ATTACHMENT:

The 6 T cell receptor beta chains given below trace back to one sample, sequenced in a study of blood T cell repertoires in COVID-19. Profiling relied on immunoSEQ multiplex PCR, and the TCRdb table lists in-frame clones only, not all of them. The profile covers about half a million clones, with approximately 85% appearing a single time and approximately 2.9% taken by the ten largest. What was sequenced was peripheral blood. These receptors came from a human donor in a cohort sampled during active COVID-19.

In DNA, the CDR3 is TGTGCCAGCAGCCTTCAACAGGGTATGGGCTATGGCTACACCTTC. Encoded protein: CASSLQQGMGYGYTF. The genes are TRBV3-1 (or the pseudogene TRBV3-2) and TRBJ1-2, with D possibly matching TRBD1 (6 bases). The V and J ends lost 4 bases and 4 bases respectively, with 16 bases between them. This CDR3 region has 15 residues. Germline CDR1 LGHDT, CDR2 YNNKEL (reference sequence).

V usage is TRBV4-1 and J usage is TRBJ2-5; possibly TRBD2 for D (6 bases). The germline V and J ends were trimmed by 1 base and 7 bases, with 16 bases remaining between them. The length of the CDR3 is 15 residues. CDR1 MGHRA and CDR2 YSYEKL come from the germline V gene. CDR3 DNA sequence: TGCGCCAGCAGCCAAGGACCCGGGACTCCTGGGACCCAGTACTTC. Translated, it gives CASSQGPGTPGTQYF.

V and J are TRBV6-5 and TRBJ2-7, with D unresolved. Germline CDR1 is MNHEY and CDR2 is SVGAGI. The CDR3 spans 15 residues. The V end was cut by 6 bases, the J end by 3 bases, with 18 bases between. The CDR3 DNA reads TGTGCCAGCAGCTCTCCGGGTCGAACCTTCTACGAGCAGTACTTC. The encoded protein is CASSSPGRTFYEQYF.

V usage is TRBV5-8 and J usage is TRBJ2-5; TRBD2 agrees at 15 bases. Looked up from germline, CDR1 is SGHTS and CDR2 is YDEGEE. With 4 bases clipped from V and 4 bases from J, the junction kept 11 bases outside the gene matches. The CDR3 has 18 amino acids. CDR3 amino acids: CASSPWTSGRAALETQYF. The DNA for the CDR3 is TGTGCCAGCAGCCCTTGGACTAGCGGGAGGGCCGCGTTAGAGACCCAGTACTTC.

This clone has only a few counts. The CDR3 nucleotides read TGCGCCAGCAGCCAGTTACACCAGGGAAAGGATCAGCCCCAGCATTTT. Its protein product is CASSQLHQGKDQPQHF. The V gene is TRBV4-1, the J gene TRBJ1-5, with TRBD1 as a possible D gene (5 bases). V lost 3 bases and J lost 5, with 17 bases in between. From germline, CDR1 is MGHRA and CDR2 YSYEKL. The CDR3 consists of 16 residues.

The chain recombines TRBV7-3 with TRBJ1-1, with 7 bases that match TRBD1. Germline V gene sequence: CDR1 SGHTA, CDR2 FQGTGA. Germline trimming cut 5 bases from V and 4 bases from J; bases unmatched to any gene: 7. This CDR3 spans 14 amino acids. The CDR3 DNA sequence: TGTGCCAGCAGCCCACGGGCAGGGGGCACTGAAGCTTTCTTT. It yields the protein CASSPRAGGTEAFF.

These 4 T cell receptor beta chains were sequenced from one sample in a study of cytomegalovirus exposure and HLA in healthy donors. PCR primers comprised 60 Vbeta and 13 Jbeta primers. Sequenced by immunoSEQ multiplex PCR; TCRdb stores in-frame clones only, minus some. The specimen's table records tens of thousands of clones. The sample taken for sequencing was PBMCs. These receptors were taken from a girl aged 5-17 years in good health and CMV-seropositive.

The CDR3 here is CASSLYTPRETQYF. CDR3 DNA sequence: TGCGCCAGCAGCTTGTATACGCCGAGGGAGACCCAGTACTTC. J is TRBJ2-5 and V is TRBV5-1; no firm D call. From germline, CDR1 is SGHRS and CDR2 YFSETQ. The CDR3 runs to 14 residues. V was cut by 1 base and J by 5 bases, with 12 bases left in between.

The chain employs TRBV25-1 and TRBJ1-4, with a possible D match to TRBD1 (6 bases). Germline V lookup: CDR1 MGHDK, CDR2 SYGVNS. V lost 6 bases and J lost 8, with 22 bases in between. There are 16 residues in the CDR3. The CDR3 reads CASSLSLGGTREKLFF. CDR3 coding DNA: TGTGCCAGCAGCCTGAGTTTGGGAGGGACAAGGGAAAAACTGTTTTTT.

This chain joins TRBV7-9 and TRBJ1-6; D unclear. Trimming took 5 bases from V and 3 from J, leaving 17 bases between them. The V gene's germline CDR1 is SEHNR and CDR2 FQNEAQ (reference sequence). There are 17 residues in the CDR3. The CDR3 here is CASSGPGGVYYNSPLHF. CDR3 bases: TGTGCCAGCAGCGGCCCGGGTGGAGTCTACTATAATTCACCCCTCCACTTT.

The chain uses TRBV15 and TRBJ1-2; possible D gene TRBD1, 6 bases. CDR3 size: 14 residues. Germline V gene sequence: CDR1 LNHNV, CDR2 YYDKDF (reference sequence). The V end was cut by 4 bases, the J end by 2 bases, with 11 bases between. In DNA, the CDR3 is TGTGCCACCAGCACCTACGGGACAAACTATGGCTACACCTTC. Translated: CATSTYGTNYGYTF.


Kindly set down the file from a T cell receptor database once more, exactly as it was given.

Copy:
The 6 T cell receptor beta chains given below trace back to one sample, sequenced in a study of blood T cell repertoires in COVID-19. Profiling relied on immunoSEQ multiplex PCR, and the TCRdb table lists in-frame clones only, not all of them. The profile covers about half a million clones, with approximately 85% appearing a single time and approximately 2.9% taken by the ten largest. What was sequenced was peripheral blood. These receptors came from a human donor in a cohort sampled during active COVID-19.

In DNA, the CDR3 is TGTGCCAGCAGCCTTCAACAGGGTATGGGCTATGGCTACACCTTC. Encoded protein: CASSLQQGMGYGYTF. The genes are TRBV3-1 (or the pseudogene TRBV3-2) and TRBJ1-2, with D possibly matching TRBD1 (6 bases). The V and J ends lost 4 bases and 4 bases respectively, with 16 bases between them. This CDR3 region has 15 residues. Germline CDR1 LGHDT, CDR2 YNNKEL (reference sequence).

V usage is TRBV4-1 and J usage is TRBJ2-5; possibly TRBD2 for D (6 bases). The germline V and J ends were trimmed by 1 base and 7 bases, with 16 bases remaining between them. The length of the CDR3 is 15 residues. CDR1 MGHRA and CDR2 YSYEKL come from the germline V gene. CDR3 DNA sequence: TGCGCCAGCAGCCAAGGACCCGGGACTCCTGGGACCCAGTACTTC. Translated, it gives CASSQGPGTPGTQYF.

V and J are TRBV6-5 and TRBJ2-7, with D unresolved. Germline CDR1 is MNHEY and CDR2 is SVGAGI. The CDR3 spans 15 residues. The V end was cut by 6 bases, the J end by 3 bases, with 18 bases between. The CDR3 DNA reads TGTGCCAGCAGCTCTCCGGGTCGAACCTTCTACGAGCAGTACTTC. The encoded protein is CASSSPGRTFYEQYF.

V usage is TRBV5-8 and J usage is TRBJ2-5; TRBD2 agrees at 15 bases. Looked up from germline, CDR1 is SGHTS and CDR2 is YDEGEE. With 4 bases clipped from V and 4 bases from J, the junction kept 11 bases outside the gene matches. The CDR3 has 18 amino acids. CDR3 amino acids: CASSPWTSGRAALETQYF. The DNA for the CDR3 is TGTGCCAGCAGCCCTTGGACTAGCGGGAGGGCCGCGTTAGAGACCCAGTACTTC.

This clone has only a few counts. The CDR3 nucleotides read TGCGCCAGCAGCCAGTTACACCAGGGAAAGGATCAGCCCCAGCATTTT. Its protein product is CASSQLHQGKDQPQHF. The V gene is TRBV4-1, the J gene TRBJ1-5, with TRBD1 as a possible D gene (5 bases). V lost 3 bases and J lost 5, with 17 bases in between. From germline, CDR1 is MGHRA and CDR2 YSYEKL. The CDR3 consists of 16 residues.

The chain recombines TRBV7-3 with TRBJ1-1, with 7 bases that match TRBD1. Germline V gene sequence: CDR1 SGHTA, CDR2 FQGTGA. Germline trimming cut 5 bases from V and 4 bases from J; bases unmatched to any gene: 7. This CDR3 spans 14 amino acids. The CDR3 DNA sequence: TGTGCCAGCAGCCCACGGGCAGGGGGCACTGAAGCTTTCTTT. It yields the protein CASSPRAGGTEAFF.

These 4 T cell receptor beta chains were sequenced from one sample in a study of cytomegalovirus exposure and HLA in healthy donors. PCR primers comprised 60 Vbeta and 13 Jbeta primers. Sequenced by immunoSEQ multiplex PCR; TCRdb stores in-frame clones only, minus some. The specimen's table records tens of thousands of clones. The sample taken for sequencing was PBMCs. These receptors were taken from a girl aged 5-17 years in good health and CMV-seropositive.

The CDR3 here is CASSLYTPRETQYF. CDR3 DNA sequence: TGCGCCAGCAGCTTGTATACGCCGAGGGAGACCCAGTACTTC. J is TRBJ2-5 and V is TRBV5-1; no firm D call. From germline, CDR1 is SGHRS and CDR2 YFSETQ. The CDR3 runs to 14 residues. V was cut by 1 base and J by 5 bases, with 12 bases left in between.

The chain employs TRBV25-1 and TRBJ1-4, with a possible D match to TRBD1 (6 bases). Germline V lookup: CDR1 MGHDK, CDR2 SYGVNS. V lost 6 bases and J lost 8, with 22 bases in between. There are 16 residues in the CDR3. The CDR3 reads CASSLSLGGTREKLFF. CDR3 coding DNA: TGTGCCAGCAGCCTGAGTTTGGGAGGGACAAGGGAAAAACTGTTTTTT.

This chain joins TRBV7-9 and TRBJ1-6; D unclear. Trimming took 5 bases from V and 3 from J, leaving 17 bases between them. The V gene's germline CDR1 is SEHNR and CDR2 FQNEAQ (reference sequence). There are 17 residues in the CDR3. The CDR3 here is CASSGPGGVYYNSPLHF. CDR3 bases: TGTGCCAGCAGCGGCCCGGGTGGAGTCTACTATAATTCACCCCTCCACTTT.

The chain uses TRBV15 and TRBJ1-2; possible D gene TRBD1, 6 bases. CDR3 size: 14 residues. Germline V gene sequence: CDR1 LNHNV, CDR2 YYDKDF (reference sequence). The V end was cut by 4 bases, the J end by 2 bases, with 11 bases between. In DNA, the CDR3 is TGTGCCACCAGCACCTACGGGACAAACTATGGCTACACCTTC. Translated: CATSTYGTNYGYTF.